The intensity of illumination
I remember growing up as a kid in Brazil when my mother used to take me to the public markets where the variety of tropical fruits, vegetables, food and juices were huge. And believe me, the first thing that comes to my mind when I think about those days, is the smell of all those elements together.
The sense of smell is closely linked with memory, probably more so than any of the other senses. Those with full olfactory function may be able to think of smells that evoke particular memories, like mine above.
The second sense that was activated was purely visual: early morning in a plaza with natural daylight being filtered by flamboyant trees, creating an impressive contrast with patterns between light and shadow on the floor.
So, this made me think, is it possible to have a similar link or connection with lighting experiences?
Well, my answer is yes, and I’ll describe some of my lighting memories based on personal life experiences – living in different places, countries and continents.
AN INTENSE MONOTONY OF GREENS
Exploring a world heritage rainforest in the northeast of Australia is already something quite unique, but for lighting lovers this is a must. With “dinosaur” species of trees varying from 50 to 80 meters high and one of the most diverse type of fauna and flora in the world, I’d highly recommend this trip to appreciate nature and more importantly, the lighting effects. This spectacle is only complete when the sun reaches its peek, by midday.
Due to having extreme dense vegetation, hanging gardens and tall trees all around, believe me or not, at floor level it feels almost dark – even with the sun blasting full power above the forest and the thermal sensation that’s considerably lower than outside the bush.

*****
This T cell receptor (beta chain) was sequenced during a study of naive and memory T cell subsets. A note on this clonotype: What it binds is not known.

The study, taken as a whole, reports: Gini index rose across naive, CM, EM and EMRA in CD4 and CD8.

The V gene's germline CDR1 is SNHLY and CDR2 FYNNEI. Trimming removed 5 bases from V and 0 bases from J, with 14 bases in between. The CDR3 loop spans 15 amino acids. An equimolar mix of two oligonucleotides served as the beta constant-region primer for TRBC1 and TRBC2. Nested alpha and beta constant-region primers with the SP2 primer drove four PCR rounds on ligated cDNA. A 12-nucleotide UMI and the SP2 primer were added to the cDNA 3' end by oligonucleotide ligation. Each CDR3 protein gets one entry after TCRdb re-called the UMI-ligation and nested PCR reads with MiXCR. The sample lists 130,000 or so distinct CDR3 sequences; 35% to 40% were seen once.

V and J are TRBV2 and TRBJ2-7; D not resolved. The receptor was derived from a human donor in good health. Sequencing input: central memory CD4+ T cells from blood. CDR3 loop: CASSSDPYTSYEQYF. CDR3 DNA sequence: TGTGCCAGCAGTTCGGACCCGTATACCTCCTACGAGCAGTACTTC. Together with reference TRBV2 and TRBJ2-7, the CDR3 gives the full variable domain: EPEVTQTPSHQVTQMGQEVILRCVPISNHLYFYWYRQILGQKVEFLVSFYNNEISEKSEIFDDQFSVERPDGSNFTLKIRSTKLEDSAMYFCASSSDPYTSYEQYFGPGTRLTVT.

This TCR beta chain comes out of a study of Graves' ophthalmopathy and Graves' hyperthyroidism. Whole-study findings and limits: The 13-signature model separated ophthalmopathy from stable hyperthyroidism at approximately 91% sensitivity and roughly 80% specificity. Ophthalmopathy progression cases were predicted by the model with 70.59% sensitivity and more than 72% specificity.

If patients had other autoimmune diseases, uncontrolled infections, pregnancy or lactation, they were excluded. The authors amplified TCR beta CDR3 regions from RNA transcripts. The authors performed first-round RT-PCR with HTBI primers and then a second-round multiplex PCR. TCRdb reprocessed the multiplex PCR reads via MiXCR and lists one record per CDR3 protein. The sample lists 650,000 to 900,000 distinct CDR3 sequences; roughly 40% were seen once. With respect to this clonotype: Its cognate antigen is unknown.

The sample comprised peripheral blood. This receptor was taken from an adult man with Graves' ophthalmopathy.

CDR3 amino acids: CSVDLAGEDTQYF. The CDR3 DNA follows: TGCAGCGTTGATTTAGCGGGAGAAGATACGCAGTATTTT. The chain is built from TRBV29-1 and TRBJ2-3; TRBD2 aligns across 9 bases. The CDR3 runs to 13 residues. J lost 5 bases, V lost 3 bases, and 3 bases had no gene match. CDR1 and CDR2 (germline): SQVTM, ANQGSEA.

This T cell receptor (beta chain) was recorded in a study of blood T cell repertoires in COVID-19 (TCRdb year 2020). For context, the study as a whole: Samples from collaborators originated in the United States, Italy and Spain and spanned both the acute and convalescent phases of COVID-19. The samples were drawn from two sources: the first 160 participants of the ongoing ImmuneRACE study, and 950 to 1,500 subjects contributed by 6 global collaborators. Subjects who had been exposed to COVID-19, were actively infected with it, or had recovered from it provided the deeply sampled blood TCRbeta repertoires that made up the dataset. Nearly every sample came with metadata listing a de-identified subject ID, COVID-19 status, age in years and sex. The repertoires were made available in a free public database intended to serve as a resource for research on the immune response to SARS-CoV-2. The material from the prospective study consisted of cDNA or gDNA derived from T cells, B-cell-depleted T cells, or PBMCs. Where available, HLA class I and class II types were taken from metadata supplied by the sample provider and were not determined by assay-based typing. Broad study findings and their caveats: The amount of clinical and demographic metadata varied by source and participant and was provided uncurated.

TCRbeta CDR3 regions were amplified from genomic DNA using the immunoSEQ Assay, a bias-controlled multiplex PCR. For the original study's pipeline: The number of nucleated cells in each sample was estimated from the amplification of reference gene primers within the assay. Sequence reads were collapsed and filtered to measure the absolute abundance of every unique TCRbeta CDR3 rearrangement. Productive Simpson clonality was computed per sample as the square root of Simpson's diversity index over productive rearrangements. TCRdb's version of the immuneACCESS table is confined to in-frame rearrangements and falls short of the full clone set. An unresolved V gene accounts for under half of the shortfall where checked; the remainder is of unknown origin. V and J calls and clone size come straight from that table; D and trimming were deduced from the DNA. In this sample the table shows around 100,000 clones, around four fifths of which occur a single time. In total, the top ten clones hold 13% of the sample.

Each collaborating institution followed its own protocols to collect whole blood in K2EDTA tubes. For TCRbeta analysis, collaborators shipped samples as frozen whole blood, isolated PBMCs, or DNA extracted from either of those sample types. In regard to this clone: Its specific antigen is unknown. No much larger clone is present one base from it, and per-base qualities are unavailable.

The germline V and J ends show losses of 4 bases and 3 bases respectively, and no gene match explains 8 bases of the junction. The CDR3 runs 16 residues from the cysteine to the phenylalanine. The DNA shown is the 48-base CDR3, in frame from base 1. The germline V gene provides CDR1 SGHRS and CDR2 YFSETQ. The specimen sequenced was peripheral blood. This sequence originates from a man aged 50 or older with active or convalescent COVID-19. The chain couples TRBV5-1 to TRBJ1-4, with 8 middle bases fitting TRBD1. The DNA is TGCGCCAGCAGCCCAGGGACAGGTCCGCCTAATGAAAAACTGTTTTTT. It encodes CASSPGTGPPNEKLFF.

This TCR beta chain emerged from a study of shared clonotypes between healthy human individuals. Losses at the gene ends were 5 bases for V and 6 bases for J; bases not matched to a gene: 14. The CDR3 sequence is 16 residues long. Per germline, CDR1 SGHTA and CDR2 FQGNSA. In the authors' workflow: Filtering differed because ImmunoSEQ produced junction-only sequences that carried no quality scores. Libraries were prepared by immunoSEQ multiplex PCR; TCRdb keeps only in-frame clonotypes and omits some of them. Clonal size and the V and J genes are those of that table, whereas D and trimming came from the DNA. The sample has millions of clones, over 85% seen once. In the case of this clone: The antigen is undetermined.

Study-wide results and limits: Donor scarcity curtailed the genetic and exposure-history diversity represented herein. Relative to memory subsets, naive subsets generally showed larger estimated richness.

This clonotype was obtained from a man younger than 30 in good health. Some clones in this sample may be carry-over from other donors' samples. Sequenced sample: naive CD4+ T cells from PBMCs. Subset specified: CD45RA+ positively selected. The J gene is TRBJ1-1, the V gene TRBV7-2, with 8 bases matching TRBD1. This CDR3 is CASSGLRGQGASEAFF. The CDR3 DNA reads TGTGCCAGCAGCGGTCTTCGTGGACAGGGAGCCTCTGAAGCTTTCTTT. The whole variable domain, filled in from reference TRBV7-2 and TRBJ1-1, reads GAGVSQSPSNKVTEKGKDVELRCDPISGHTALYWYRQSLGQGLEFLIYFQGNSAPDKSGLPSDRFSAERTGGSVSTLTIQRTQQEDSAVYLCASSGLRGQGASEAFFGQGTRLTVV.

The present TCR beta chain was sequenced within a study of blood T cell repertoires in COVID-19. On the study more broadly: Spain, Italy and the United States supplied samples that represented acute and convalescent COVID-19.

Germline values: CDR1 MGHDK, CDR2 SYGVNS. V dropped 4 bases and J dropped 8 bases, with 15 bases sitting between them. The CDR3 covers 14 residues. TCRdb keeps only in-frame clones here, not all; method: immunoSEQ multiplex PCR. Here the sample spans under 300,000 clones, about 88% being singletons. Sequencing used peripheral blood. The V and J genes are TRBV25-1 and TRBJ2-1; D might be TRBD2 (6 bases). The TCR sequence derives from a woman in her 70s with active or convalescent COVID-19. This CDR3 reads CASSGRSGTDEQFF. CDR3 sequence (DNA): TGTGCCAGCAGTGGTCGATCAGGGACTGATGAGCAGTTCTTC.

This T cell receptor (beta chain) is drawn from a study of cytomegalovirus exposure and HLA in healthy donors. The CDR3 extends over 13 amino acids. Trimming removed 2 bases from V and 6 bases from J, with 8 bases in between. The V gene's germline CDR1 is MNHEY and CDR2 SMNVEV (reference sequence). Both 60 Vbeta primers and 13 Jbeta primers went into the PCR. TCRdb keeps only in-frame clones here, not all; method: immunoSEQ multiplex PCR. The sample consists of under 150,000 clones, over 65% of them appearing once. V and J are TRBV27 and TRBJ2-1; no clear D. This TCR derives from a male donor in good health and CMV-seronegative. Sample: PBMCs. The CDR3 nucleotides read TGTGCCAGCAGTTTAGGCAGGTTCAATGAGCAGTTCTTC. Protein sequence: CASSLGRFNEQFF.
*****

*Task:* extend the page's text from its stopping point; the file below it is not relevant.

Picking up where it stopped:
The main visual-lighting attraction point is no doubt the natural movement among the intense green, the herbaceous layers and the strong sunshine from above. It’s highly filtered by the multi-layered foliage with the most diverse thickness, hue of greens, transparency and opacity. As a result of all those elements working together, it feels like a natural lighting installation that has been working on its own for centuries.
The secondary attraction – that’s no less interesting – is the diverse spectrum of shadows and patterns created on the floor by all the elements mentioned above. The lighting penetrating the forest through the leaves working in combination with the mist, sound and a particular smell is…magical.
For some visitors this unquenchable vegetative force can be oppressive. Even scientists that were among our group, who had come to do research on the rainforest, have been known to develop such a phobia against it that no power on earth would induce them to visit it for a second time. They’ve the feeling of being trapped, almost smothered by its rampant vitality.
The oppressive feeling of being hemmed in that we experienced in the rainforest came not from any lack of space, but mainly from being cut off from the light and enveloped in a vegetative realm of intense, mute, unconscious growth.
In my opinion, the best word to describe the feeling of being there, feeling the power of the nature was pure “nirvana”.
IN THE WOODS